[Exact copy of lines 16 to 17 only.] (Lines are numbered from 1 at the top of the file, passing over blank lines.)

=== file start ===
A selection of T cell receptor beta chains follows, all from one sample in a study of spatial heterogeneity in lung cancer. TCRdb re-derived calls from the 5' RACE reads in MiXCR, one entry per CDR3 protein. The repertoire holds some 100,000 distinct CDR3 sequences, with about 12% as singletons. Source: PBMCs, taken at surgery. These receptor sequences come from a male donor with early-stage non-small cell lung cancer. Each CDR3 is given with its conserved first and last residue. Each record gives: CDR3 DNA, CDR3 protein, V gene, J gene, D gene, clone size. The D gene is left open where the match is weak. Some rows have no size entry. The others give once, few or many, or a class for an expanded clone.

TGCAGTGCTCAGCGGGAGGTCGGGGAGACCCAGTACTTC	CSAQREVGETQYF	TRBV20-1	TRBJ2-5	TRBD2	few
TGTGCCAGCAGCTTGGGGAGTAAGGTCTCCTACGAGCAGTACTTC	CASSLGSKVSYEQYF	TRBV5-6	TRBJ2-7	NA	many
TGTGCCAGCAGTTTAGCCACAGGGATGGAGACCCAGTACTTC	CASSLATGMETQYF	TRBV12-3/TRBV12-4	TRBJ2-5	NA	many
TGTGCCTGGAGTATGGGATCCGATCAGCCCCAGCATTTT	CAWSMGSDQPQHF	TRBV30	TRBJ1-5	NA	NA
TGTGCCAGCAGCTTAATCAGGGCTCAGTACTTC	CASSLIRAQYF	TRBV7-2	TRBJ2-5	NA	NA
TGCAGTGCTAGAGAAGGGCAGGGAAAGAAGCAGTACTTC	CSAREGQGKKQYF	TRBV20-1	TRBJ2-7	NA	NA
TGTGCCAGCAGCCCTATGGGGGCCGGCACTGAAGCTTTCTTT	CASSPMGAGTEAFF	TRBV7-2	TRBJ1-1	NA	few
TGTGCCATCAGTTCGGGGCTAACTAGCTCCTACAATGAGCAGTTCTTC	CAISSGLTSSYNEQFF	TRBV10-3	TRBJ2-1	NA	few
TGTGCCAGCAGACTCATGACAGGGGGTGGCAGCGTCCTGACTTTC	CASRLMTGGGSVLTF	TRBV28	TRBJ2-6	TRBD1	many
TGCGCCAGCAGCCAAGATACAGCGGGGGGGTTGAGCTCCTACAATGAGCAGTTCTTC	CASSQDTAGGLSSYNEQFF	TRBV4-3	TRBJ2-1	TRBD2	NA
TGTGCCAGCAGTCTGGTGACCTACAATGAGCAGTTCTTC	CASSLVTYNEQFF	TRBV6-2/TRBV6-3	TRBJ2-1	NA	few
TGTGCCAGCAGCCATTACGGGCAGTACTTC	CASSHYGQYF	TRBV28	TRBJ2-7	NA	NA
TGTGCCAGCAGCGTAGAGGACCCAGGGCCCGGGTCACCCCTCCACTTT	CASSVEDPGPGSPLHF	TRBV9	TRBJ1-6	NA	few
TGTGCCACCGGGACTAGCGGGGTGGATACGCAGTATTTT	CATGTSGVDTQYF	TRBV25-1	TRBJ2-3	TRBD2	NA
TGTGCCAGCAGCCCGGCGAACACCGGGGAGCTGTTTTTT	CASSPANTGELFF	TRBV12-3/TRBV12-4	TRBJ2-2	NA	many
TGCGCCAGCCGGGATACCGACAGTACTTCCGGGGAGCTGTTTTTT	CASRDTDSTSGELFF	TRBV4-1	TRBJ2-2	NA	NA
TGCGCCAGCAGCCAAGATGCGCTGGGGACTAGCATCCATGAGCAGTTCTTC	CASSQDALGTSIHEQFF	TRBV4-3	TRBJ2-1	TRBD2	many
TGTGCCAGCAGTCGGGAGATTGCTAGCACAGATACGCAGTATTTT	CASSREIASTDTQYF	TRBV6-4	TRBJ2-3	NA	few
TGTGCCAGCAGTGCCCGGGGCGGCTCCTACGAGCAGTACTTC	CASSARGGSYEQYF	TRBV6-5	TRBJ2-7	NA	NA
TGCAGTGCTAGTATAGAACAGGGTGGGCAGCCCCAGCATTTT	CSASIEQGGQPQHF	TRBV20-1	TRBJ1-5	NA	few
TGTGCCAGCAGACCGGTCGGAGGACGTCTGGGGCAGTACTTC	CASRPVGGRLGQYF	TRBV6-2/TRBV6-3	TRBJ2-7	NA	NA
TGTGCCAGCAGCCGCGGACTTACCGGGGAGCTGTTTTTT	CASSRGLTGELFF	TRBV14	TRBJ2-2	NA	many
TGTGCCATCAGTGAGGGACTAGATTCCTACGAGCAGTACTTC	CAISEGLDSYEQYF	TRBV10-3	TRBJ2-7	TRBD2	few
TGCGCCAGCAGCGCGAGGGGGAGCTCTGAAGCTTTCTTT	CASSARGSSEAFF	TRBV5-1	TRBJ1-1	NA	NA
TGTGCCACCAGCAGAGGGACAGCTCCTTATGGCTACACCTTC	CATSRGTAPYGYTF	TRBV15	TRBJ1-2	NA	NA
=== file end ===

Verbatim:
TGTGCCAGCAGCCCGGCGAACACCGGGGAGCTGTTTTTT	CASSPANTGELFF	TRBV12-3/TRBV12-4	TRBJ2-2	NA	many
TGCGCCAGCCGGGATACCGACAGTACTTCCGGGGAGCTGTTTTTT	CASRDTDSTSGELFF	TRBV4-1	TRBJ2-2	NA	NA